Lowell Observatory


Also found in: Wikipedia.

Lowell Observatory,

astronomical observatory located in Flagstaff, Ariz.; it was founded in 1894 by Percival LowellLowell, Percival,
1855–1916, American astronomer, b. Boston, grad. Harvard, 1876; brother of Abbott Lawrence Lowell and Amy Lowell. He visited Korea and Japan, where he acted as counselor and foreign secretary to the Korean Special Mission to the United States and wrote
..... Click the link for more information.
, the American astronomer who popularized the idea that Mars might support intelligent life. Its original telescope, still in operation, is a 24-in. (61-cm) refractor; also located at the Mars Hill site are the 13-in. (33-cm) A. Lawrence Lowell photographic camera used by Clyde TombaughTombaugh, Clyde William
, 1906–97, American astronomer, b. Streator, Ill. Although lacking formal training or a college degree, he was hired in 1929 as an assistant by the Lowell Observatory to continue the search for a planet beyond Neptune, which had been initiated by
..... Click the link for more information.
 when he discovered Pluto, and a 16-in. reflector used in the visitors' night viewing program. Located at the newer nearby Anderson Mesa station are 72-in. (183-cm), 42-in. (107-cm), and 31-in. (79-cm) reflecting telescopes and a 24-in. (60-cm) Schmidt telescope used in the search for asteroids and other near-earth objects. Anderson Mesa is also the site of the Navy Prototype Optical Interferometer program, a joint venture of the Lowell Observatory, the U.S. Naval Observatory, and the Naval Research Laboratory. Many discoveries of fundamental importance have been made by the observatory, especially by V. M. SlipherSlipher, Vesto Melvin
, 1875–1969, American astronomer, b. Mulberry, Ind. From 1901 he was at Lowell Observatory, Flagstaff, Ariz., where he served as director (1917–54).
..... Click the link for more information.
, its director from 1916 to 1954. By 1917 he had determined through spectroscopic analysis the radial velocitiesradial velocity,
in astronomy, the speed with which a star moves toward or away from the sun. It is determined from the red or blue shift in the star's spectrum.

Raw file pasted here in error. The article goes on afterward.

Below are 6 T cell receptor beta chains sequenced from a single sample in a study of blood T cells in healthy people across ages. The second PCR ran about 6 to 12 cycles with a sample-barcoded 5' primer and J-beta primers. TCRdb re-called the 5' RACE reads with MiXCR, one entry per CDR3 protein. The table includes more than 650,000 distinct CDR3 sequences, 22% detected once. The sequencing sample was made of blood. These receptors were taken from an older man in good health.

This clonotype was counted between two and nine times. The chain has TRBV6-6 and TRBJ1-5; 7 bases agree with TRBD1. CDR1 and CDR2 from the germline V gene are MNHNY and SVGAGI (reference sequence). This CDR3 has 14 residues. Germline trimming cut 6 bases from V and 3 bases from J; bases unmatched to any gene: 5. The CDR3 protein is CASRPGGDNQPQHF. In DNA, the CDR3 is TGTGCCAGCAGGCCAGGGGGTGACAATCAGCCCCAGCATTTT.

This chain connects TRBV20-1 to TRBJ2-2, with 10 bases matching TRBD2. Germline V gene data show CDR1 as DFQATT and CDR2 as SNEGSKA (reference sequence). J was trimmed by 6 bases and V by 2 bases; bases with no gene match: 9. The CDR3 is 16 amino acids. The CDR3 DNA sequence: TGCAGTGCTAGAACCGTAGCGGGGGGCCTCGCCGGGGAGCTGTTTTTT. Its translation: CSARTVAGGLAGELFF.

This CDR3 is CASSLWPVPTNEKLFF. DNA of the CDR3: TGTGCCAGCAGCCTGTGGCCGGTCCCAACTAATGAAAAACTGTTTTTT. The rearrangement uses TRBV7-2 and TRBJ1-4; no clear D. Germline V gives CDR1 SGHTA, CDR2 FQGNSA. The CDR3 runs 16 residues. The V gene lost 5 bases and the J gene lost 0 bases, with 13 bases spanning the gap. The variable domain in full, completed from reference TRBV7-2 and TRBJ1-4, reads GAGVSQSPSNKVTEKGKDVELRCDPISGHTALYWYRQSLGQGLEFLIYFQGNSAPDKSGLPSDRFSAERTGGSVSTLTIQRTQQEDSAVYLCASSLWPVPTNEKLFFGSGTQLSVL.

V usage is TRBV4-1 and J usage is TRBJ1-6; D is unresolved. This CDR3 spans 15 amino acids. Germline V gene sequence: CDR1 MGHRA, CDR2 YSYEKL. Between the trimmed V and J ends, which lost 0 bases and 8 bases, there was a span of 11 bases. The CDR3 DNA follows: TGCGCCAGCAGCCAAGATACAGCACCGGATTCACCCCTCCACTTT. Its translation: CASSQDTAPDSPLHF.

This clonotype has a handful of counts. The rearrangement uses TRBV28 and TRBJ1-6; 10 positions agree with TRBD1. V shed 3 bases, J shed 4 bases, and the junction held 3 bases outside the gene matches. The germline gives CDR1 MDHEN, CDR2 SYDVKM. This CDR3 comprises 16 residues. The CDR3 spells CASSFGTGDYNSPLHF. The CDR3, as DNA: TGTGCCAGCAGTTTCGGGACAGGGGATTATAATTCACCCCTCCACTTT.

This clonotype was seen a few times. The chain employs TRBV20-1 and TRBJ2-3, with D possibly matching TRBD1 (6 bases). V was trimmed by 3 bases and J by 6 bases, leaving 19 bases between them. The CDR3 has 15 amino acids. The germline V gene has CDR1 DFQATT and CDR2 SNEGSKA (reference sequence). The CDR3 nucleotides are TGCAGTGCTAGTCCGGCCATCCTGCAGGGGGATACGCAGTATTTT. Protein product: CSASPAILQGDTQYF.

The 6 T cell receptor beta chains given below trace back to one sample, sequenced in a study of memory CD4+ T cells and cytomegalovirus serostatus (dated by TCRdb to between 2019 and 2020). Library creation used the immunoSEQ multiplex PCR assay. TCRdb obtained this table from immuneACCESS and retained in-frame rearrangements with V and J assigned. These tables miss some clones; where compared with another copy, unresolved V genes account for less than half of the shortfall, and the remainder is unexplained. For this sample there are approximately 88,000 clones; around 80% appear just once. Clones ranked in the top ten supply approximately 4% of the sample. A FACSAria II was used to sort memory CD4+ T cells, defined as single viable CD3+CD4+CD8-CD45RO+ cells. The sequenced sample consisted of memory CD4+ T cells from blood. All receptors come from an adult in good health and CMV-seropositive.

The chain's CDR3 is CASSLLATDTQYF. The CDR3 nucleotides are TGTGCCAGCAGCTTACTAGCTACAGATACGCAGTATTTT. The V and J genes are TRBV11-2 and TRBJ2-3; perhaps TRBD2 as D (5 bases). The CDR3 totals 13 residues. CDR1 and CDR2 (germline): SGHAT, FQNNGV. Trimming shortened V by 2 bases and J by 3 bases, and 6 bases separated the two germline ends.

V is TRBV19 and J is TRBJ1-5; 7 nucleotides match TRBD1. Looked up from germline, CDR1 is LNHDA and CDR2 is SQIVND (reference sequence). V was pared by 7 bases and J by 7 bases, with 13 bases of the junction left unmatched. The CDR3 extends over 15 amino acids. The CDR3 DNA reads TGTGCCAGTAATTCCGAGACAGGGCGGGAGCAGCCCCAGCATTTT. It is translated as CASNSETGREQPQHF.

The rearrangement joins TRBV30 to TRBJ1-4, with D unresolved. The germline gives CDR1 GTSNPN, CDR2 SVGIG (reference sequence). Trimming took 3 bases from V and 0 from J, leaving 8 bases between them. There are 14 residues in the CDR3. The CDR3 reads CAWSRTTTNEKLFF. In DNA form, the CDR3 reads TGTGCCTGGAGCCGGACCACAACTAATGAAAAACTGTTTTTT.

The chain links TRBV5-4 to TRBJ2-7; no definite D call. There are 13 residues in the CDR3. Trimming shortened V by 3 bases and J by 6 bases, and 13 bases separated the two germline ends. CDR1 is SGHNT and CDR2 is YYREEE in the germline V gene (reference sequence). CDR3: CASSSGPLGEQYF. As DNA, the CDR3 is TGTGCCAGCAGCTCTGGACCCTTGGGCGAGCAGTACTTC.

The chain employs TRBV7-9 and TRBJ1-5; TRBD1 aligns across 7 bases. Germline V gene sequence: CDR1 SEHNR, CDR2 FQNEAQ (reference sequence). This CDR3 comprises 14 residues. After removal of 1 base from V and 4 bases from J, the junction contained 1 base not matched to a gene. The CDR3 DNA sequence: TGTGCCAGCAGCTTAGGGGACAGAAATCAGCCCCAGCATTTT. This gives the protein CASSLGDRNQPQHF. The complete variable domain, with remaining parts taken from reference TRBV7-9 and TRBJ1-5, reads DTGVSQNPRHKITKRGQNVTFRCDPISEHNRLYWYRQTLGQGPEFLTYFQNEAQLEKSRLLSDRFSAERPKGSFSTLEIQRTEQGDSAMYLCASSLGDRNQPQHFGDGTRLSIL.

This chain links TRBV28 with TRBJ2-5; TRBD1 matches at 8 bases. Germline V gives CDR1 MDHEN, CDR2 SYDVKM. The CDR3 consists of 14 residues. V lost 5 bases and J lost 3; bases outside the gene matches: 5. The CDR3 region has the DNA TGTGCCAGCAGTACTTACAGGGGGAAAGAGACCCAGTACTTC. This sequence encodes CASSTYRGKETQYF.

..... Click the link for more information.
 of most spiral nebulaenebula
[Lat.,=mist], in astronomy, observed manifestation of a collection of highly rarefied gas and dust in interstellar space. Prior to the 1960s this term was also applied to bodies later discovered to be galaxies, e.g.
..... Click the link for more information.
 then known. His discovery that nearly all these nebulae, now known as galaxies, were apparently moving away from the earth led to Edwin Hubble'sHubble, Edwin Powell,
1889–1953, American astronomer, b. Marshfield, Mo. He did research (1914–17) at Yerkes Observatory, and joined (1919) the staff of Mt. Wilson Observatory, Pasadena, Calif., of which he became director. Building on V. M.
..... Click the link for more information.
 work and the discovery of the expanding universe. Beginning in 1905 the observatory made a concerted search for a transneptunian planet, which led to Tombaugh's discovery of Pluto in 1930. Principal research programs involve the discovery and determination of orbits for new asteroids, a search for nearby stars, and the measurement of light and motion of close double stars, nebulae, and other galactic objects.

Lowell Observatory

(loh -wĕl) A privately owned observatory at Flagstaff, Arizona, at an altitude of 2210 meters, set up by the US astronomer Percival Lowell in 1895. For many years it was the site of the huge Clark Telescope, a 24-inch (60.96-cm) refractor that was the largest of its generation. The US astronomer Clyde W. Tombaugh discovered the planet Pluto in 1930 while working at the Lowell Observatory. Currently the observatory's researchers work at Anderson Mesa, south of Flagstaff. But the Lowell Observatory is planned to be home to a 4-meter-class reflector, the Discovery Channel Telescope, which astronomers hope will be operational by about 2008.
References in periodicals archive ?
Sinton, Lowell Observatory, from an infrared study made last fall with the 200-inch telescope on Palomar Mountain.
A Lowell Observatory astronomer now suggests another possibility.
At nearby Lowell Observatory, astronomer Otto Franz had taken two photographs on which Pluto's point of light didn't appear perfectly round.
When Spencer returned to Lowell Observatory in Flagstaff, Ariz.
1930: American astronomer Clyde Tombaugh discovered the planet Pluto from a series of pictures taken at Lowell Observatory.
That's because Central Oregon has better-than-average chances of clear skies, and because both NASA and the Lowell Observatory selected Madras for eclipse-oriented events.
Also, between 10am PT/1pm ET 12pm PT/ 3pm ET on August 21st, Discovery Education will host a live Twitter chat with internationally recognized astronomer and Director of Lowell Observatory Dr.
West from Lowell Observatory in Flagstaff, Arizona, and lead author of a paper on the subject, said in (https://lowell.
They were rediscovered 97 years later, when Lowell Observatory preservationist Michael Kitt was sorting through piles of material abandoned in the 100-year-old Administration Building (now the historic Slipher Building).
Planetary scientist Will Grundy of Lowell Observatory in Flagstaff, Ariz.
Long canyons run vertically across the polar area--part of the informally named Lowell Regio, named for Percival Lowell, who founded Lowell Observatory and initiated the search that led to Pluto's discovery.
1930: American astronomer Clyde Tombaugh discovered Pluto from a series of pictures taken the previous month at Lowell Observatory.

Full browser ?